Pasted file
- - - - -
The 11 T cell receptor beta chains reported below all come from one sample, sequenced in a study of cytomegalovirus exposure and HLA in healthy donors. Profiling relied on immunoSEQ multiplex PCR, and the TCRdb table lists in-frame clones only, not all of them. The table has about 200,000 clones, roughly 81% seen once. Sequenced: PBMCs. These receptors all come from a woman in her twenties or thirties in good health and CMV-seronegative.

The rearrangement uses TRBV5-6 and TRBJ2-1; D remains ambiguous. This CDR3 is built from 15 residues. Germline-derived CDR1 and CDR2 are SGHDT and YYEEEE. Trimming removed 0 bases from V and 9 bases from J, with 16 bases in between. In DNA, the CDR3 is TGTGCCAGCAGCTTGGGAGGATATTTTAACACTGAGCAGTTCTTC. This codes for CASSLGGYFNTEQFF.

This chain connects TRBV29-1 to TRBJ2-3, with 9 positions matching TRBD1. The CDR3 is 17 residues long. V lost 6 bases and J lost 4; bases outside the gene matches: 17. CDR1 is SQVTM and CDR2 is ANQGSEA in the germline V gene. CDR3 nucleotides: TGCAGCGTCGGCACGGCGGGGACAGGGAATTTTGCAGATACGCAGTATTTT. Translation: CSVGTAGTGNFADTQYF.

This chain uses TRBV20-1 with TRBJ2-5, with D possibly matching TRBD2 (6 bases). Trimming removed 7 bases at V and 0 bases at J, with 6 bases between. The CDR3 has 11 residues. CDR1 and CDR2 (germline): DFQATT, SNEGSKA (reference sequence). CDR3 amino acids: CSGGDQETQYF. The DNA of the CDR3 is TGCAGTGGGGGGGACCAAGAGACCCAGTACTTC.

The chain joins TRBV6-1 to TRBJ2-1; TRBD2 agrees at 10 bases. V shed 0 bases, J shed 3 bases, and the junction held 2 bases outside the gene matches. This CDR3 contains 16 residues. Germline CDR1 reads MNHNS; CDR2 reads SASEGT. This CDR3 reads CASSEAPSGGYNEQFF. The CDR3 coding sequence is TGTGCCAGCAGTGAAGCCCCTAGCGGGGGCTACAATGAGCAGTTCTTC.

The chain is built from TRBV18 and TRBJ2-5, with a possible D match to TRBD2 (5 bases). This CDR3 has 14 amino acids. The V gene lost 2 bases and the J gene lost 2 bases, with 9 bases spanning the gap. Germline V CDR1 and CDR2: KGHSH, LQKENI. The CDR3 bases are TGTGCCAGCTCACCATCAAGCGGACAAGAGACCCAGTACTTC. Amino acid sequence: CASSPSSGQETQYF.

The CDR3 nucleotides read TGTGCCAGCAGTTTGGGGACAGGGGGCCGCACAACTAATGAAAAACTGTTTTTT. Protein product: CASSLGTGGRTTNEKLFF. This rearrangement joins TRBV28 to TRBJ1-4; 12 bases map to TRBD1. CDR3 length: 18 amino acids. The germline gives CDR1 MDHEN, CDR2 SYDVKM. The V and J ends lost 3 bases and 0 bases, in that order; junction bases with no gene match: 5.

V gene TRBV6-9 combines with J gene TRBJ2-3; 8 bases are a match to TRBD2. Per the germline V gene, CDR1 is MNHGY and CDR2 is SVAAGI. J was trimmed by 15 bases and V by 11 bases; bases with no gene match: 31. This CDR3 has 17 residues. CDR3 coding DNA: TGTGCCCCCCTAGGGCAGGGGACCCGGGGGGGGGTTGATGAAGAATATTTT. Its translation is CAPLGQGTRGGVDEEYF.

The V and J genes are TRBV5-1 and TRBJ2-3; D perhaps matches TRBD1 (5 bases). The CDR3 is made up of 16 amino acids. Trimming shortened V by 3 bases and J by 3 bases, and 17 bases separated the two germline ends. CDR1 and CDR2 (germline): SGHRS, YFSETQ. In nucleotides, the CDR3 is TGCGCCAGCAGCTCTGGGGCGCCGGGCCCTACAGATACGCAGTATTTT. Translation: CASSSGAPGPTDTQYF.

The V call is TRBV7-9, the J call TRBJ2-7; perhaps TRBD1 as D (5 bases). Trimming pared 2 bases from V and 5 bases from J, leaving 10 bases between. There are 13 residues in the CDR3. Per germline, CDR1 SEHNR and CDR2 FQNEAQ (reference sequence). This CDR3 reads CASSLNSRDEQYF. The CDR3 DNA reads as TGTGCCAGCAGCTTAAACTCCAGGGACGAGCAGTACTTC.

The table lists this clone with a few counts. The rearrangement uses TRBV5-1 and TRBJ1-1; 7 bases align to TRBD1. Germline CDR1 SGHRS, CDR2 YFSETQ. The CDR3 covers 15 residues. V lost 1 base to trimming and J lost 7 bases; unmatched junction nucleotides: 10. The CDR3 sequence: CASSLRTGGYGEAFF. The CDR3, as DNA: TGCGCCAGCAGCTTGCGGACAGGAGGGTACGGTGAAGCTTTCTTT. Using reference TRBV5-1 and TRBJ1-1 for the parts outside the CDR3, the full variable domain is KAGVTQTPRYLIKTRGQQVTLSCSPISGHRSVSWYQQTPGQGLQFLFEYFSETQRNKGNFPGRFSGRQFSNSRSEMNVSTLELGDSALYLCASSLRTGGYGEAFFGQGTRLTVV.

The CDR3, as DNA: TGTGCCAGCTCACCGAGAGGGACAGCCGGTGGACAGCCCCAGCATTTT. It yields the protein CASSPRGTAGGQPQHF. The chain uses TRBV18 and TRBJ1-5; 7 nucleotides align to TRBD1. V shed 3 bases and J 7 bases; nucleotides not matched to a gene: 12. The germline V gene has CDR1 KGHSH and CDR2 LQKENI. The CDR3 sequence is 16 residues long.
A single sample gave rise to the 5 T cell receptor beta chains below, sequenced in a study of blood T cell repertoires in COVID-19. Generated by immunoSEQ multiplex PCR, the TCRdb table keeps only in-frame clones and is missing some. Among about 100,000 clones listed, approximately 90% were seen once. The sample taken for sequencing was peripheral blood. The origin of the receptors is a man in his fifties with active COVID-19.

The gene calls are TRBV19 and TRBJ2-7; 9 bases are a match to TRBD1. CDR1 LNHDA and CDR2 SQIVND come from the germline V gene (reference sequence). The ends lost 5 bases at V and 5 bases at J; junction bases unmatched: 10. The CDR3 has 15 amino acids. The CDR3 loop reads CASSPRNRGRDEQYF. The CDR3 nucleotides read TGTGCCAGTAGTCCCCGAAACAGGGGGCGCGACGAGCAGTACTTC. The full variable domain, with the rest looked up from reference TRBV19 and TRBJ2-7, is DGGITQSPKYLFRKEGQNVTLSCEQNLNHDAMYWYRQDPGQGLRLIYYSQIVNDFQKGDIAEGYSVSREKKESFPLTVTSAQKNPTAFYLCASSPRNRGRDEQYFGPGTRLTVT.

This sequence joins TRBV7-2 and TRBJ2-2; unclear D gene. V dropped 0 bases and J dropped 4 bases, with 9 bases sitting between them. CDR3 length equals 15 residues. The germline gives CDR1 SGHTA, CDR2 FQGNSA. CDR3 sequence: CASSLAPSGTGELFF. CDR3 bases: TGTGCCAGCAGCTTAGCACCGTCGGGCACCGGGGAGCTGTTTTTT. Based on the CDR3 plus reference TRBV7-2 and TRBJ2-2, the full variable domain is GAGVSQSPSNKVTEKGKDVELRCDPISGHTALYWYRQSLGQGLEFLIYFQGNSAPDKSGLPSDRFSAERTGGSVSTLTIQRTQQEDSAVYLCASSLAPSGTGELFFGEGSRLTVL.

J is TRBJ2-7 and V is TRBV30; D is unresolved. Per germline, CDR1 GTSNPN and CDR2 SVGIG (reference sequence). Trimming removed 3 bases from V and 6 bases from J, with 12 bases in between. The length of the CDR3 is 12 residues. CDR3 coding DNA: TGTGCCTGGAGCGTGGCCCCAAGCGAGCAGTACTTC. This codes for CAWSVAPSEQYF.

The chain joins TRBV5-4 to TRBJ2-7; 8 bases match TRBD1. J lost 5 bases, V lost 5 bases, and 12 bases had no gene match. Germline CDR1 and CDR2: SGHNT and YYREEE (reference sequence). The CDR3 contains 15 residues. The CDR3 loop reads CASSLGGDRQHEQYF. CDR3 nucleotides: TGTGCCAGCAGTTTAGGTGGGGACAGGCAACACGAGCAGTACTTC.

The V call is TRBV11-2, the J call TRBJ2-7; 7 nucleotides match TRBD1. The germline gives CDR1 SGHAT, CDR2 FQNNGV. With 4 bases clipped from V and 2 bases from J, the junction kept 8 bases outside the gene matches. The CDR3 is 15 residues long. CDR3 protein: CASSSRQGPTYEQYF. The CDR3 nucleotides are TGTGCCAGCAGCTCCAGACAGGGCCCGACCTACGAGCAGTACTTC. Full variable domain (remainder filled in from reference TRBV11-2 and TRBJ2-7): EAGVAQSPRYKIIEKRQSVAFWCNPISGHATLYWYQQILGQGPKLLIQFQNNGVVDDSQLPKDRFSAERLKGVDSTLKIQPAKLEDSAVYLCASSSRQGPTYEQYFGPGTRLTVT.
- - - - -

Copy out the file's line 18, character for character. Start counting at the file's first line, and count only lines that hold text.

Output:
The V call is TRBV11-2, the J call TRBJ2-7; 7 nucleotides match TRBD1. The germline gives CDR1 SGHAT, CDR2 FQNNGV. With 4 bases clipped from V and 2 bases from J, the junction kept 8 bases outside the gene matches. The CDR3 is 15 residues long. CDR3 protein: CASSSRQGPTYEQYF. The CDR3 nucleotides are TGTGCCAGCAGCTCCAGACAGGGCCCGACCTACGAGCAGTACTTC. Full variable domain (remainder filled in from reference TRBV11-2 and TRBJ2-7): EAGVAQSPRYKIIEKRQSVAFWCNPISGHATLYWYQQILGQGPKLLIQFQNNGVVDDSQLPKDRFSAERLKGVDSTLKIQPAKLEDSAVYLCASSSRQGPTYEQYFGPGTRLTVT.